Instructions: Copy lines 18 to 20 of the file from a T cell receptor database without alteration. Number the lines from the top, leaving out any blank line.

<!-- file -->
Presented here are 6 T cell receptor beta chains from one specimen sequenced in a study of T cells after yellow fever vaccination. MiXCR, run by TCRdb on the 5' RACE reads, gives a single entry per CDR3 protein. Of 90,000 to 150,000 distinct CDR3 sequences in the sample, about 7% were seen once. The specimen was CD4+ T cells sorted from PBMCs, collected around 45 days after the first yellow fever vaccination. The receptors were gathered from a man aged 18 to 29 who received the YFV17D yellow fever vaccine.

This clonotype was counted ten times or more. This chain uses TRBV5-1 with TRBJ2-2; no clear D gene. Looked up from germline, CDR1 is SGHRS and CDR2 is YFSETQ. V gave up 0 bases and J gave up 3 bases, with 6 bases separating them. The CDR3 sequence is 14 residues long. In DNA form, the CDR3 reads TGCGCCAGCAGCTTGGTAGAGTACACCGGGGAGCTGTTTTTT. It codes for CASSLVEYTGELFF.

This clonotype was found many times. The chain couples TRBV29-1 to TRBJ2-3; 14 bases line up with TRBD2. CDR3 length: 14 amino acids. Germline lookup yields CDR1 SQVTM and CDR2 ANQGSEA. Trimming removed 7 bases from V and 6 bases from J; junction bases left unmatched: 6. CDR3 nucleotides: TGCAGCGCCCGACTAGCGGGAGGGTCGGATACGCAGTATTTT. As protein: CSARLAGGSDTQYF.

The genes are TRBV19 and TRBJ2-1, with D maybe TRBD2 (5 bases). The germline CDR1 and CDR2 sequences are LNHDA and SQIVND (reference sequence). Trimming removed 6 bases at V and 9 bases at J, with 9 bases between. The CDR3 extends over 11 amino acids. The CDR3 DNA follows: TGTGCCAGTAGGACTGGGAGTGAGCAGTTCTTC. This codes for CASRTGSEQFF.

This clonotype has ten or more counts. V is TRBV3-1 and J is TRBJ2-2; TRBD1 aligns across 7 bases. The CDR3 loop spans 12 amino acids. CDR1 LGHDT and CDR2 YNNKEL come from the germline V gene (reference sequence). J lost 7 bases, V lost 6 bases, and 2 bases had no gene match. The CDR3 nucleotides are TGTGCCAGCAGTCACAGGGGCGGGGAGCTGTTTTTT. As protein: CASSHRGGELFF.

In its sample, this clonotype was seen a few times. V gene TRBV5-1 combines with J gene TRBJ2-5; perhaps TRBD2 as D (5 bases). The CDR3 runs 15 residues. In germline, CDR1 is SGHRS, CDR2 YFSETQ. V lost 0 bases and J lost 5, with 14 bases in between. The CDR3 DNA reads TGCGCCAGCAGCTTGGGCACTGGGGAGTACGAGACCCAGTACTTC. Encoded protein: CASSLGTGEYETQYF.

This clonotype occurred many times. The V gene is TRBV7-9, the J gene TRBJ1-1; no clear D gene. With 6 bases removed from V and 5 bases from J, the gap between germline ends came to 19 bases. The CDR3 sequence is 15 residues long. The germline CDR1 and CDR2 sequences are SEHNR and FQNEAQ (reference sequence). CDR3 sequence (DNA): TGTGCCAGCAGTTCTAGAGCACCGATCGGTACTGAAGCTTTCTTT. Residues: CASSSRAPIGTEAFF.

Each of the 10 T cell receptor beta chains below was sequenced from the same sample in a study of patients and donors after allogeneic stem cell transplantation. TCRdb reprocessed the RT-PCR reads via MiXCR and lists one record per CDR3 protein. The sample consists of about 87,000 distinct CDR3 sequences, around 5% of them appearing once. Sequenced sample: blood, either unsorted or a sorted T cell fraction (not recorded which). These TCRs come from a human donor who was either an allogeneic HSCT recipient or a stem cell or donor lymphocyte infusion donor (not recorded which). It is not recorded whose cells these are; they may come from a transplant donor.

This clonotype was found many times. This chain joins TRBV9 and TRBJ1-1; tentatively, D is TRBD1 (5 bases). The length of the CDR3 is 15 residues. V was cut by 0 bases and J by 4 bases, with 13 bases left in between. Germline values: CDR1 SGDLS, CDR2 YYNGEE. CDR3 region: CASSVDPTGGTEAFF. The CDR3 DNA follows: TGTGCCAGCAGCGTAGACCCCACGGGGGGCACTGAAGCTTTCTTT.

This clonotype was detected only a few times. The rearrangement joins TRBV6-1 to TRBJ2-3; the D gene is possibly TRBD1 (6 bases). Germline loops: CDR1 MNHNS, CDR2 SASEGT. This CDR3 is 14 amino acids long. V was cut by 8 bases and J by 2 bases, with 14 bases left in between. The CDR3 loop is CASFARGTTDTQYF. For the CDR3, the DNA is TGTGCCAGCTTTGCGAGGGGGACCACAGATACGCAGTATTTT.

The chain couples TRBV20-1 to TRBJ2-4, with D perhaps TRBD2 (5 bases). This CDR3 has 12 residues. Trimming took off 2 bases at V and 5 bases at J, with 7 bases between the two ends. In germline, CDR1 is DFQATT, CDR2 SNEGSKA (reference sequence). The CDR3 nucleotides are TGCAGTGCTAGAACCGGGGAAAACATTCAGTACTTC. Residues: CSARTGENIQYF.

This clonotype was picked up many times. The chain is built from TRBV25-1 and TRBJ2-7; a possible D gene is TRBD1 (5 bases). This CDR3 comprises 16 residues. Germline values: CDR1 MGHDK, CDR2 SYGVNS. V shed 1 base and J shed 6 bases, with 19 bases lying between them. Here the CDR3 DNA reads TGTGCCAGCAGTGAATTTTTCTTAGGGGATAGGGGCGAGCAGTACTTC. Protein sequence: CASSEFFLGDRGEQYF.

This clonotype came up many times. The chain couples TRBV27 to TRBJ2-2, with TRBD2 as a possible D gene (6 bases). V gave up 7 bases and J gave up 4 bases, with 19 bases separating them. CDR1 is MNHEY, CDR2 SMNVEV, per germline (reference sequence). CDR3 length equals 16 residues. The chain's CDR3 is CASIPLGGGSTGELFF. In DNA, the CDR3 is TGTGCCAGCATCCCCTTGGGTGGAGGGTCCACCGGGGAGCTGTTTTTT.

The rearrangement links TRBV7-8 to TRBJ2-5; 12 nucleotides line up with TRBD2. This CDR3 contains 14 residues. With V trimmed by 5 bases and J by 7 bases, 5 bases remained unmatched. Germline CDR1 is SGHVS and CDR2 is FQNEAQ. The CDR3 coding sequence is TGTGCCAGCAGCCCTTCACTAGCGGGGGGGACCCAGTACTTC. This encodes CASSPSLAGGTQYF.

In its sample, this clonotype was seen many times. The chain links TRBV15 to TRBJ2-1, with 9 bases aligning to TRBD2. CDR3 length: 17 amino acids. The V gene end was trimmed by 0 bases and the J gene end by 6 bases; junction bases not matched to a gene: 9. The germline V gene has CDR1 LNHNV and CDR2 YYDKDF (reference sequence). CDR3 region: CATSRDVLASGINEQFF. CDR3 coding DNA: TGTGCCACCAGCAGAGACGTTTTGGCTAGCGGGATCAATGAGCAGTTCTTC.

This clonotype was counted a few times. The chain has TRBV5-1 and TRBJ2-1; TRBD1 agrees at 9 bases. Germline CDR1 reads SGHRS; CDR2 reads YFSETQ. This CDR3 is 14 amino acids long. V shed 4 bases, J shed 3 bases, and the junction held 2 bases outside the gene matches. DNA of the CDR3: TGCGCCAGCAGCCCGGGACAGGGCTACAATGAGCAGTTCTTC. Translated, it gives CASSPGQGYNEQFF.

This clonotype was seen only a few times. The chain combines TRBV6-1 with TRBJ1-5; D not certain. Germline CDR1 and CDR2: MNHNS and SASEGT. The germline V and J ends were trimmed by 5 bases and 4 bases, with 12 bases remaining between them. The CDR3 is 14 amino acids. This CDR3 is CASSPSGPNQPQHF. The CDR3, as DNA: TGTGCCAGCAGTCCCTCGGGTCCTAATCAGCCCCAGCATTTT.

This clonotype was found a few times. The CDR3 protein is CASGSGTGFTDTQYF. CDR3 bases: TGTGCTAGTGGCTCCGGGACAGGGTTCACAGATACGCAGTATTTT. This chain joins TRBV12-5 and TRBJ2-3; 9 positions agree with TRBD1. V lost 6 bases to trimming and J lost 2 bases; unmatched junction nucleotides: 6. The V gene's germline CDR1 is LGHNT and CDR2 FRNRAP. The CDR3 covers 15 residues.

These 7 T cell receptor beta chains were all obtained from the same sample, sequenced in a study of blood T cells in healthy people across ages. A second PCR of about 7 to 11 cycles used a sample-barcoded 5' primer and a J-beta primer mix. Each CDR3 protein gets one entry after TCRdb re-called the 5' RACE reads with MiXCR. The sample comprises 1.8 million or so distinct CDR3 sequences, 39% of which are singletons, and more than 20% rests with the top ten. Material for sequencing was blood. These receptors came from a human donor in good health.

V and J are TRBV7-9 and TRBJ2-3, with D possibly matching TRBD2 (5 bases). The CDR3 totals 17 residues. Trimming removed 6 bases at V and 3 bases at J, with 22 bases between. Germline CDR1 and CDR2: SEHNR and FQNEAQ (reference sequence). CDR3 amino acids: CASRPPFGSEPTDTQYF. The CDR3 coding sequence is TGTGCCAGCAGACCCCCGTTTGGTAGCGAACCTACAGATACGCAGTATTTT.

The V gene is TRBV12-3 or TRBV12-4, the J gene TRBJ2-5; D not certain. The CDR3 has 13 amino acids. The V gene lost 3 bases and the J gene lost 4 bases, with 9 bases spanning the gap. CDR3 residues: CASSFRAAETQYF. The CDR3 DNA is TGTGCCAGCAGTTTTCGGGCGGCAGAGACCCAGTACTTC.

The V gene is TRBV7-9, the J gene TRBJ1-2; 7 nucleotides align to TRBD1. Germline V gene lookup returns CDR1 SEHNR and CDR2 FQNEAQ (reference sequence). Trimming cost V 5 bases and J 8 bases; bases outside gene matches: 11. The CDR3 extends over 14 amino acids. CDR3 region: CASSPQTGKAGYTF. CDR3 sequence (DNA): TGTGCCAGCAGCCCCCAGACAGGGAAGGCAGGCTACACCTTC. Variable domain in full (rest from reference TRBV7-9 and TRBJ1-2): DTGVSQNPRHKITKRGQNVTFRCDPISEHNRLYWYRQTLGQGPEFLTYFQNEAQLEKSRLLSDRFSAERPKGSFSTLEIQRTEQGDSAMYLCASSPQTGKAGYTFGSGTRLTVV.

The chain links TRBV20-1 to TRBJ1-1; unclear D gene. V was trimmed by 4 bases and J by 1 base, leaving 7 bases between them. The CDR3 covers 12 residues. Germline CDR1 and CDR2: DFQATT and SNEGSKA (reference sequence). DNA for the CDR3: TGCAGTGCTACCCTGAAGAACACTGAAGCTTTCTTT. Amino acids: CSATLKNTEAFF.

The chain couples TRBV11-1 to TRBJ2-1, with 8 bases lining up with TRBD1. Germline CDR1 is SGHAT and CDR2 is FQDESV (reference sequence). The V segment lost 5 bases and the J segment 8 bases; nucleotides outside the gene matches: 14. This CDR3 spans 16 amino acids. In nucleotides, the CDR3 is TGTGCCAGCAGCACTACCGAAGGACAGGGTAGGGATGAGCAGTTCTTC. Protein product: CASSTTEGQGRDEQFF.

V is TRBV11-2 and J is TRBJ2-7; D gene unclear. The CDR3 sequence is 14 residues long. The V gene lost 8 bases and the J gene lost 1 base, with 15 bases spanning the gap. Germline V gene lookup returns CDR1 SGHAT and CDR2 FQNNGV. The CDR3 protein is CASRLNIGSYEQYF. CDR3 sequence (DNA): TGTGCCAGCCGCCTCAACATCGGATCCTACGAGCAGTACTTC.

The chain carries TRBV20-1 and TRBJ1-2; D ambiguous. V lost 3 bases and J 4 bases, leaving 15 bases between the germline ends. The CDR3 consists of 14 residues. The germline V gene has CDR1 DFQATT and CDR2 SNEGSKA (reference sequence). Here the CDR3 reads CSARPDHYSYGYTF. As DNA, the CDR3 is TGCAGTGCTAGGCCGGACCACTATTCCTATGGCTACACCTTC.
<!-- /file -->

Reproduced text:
This clonotype was found a few times. The CDR3 protein is CASGSGTGFTDTQYF. CDR3 bases: TGTGCTAGTGGCTCCGGGACAGGGTTCACAGATACGCAGTATTTT. This chain joins TRBV12-5 and TRBJ2-3; 9 positions agree with TRBD1. V lost 6 bases to trimming and J lost 2 bases; unmatched junction nucleotides: 6. The V gene's germline CDR1 is LGHNT and CDR2 FRNRAP. The CDR3 covers 15 residues.

These 7 T cell receptor beta chains were all obtained from the same sample, sequenced in a study of blood T cells in healthy people across ages. A second PCR of about 7 to 11 cycles used a sample-barcoded 5' primer and a J-beta primer mix. Each CDR3 protein gets one entry after TCRdb re-called the 5' RACE reads with MiXCR. The sample comprises 1.8 million or so distinct CDR3 sequences, 39% of which are singletons, and more than 20% rests with the top ten. Material for sequencing was blood. These receptors came from a human donor in good health.

V and J are TRBV7-9 and TRBJ2-3, with D possibly matching TRBD2 (5 bases). The CDR3 totals 17 residues. Trimming removed 6 bases at V and 3 bases at J, with 22 bases between. Germline CDR1 and CDR2: SEHNR and FQNEAQ (reference sequence). CDR3 amino acids: CASRPPFGSEPTDTQYF. The CDR3 coding sequence is TGTGCCAGCAGACCCCCGTTTGGTAGCGAACCTACAGATACGCAGTATTTT.